Coral reefs can tolerate rising and falling ocean pH levels, but are still in danger from increasing ocean acidity, say marine scientists.
Coral reefs can tolerate rising and falling ocean pH levels but are still in danger from increasing ocean acidity, say marine scientists.
Carles Pelejero from Institut de Ci?ncies del Mar, Barcelona, Spain, and colleagues looked at a large coral from Flinders Reef in the western Coral Sea and, using boron isotope measurements, traced the ocean’s acidity over the past 300 years.
Acidity values in the reef water rise and fall in 50 year cycles, the researchers claim. They didn’t expect these cycles, expecting CO2 levels from burning fossil fuels to dominate reef-water pH. ’We thought we would be able to see a tendency towards acidification for the last decades,’ Pelejero told Chemistry World.
The coral has so far coped with these changes in acidity, but in future, as the oceans become more acidic the reefs will grow progressively weaker, said Pelejero.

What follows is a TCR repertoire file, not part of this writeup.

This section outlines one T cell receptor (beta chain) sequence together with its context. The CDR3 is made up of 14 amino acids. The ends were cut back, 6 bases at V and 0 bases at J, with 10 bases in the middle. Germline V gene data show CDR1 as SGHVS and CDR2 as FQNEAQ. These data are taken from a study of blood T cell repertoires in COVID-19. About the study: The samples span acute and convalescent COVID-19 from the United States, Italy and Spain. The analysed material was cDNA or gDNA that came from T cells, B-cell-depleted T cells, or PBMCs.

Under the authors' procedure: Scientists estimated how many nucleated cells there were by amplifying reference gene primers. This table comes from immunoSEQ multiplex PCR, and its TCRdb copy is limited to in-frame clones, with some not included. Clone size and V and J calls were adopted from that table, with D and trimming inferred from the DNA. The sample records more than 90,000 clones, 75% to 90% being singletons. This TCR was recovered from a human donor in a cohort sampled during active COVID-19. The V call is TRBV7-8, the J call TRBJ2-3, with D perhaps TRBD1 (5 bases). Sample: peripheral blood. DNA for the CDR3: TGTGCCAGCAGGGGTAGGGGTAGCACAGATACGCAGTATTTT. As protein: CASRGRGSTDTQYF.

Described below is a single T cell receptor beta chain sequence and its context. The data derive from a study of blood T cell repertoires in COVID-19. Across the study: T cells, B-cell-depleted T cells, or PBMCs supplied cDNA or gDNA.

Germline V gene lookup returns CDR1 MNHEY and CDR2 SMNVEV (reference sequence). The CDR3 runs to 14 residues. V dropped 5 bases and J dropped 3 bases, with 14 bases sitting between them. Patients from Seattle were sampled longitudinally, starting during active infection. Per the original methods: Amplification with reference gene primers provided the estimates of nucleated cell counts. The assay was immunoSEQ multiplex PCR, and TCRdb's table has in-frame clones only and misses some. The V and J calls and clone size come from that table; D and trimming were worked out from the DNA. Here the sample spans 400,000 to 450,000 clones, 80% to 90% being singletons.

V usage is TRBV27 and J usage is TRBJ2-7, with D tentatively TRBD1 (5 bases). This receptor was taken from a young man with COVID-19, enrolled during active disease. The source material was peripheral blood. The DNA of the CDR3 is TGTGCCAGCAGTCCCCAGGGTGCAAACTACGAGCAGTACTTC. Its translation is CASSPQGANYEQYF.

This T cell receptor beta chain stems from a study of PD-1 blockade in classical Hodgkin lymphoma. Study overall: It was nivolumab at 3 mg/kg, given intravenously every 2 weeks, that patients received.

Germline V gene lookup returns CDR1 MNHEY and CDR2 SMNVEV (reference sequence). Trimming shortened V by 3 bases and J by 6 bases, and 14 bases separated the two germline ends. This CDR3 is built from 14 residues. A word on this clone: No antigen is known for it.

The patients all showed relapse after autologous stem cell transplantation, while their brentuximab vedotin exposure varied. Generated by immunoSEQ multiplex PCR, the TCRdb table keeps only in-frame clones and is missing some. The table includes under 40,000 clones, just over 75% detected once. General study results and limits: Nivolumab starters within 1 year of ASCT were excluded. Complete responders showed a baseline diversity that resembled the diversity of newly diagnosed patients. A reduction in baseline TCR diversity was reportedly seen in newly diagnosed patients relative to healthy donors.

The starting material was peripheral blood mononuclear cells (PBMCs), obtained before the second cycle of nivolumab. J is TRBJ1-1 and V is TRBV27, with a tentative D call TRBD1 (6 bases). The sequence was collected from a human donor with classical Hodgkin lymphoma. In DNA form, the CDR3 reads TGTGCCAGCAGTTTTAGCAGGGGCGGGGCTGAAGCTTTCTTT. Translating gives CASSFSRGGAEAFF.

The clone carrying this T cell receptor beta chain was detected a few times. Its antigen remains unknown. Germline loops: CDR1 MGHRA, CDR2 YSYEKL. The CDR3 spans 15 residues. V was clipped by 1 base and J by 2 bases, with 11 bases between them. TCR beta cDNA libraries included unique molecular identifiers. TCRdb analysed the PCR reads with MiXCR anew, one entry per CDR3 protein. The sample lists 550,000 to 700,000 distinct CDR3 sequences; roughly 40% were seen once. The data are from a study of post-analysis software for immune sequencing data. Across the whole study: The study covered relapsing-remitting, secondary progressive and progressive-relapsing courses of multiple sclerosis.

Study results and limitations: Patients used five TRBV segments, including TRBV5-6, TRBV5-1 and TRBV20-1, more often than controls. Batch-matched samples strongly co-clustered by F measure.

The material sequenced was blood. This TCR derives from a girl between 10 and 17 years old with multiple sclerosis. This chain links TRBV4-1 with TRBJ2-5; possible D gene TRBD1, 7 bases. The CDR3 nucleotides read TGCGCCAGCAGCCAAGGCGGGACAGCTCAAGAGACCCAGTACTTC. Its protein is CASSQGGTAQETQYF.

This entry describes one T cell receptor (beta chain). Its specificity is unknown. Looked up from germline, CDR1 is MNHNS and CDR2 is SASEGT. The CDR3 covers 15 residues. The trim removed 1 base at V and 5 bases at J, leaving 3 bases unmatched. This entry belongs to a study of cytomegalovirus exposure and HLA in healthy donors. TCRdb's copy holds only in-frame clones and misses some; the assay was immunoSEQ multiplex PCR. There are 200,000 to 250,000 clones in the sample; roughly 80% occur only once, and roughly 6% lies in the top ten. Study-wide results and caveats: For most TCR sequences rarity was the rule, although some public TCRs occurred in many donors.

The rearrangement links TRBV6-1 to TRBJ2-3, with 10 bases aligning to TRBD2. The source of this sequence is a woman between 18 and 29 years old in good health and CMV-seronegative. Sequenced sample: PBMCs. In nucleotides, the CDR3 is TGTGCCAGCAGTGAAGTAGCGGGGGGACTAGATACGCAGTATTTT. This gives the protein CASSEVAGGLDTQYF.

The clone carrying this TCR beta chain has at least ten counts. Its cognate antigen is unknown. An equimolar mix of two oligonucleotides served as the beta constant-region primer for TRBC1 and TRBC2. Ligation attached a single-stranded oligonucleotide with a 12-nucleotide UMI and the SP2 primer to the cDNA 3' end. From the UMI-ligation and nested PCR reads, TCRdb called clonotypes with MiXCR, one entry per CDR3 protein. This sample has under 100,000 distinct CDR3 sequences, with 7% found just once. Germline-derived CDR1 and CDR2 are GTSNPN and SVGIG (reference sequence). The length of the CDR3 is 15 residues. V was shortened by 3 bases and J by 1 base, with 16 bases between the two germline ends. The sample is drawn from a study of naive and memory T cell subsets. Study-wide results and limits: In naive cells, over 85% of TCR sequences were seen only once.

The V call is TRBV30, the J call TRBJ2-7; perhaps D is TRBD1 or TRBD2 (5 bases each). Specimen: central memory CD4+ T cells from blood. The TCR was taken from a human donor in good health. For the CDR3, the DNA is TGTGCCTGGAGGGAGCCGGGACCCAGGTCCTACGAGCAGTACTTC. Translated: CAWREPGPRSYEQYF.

’Natural cycles in reef-water pH could enhance or mitigate the vulnerability of corals to future ocean acidification.’ When the low-pH part of the cycle coincides with a drop in ocean pH from increased CO2 absorption, ’waters in Flinders Reef will experience pH levels with no precedents,’ said Pelejero. As pH drops, the aragonite saturation state - which controls coral calcification - will be too low for corals to develop, he added.
This evidence that coral can tolerate rising and falling pH is ’slightly good news’, said coral-reef expert Jason Hall-Spencer from Plymouth University, UK. The study’s limitation, according to Hall-Spencer, is the sample size of just one coral core. ’You don’t know what that says about the whole reef,’ he said. ’It would be good if the study were backed up with replication’ - from other parts of the same reef and also other reefs around the world. Palejero concedes this limitation and plans to work towards building a ’more global oceanic picture’. Katharine Sanderson
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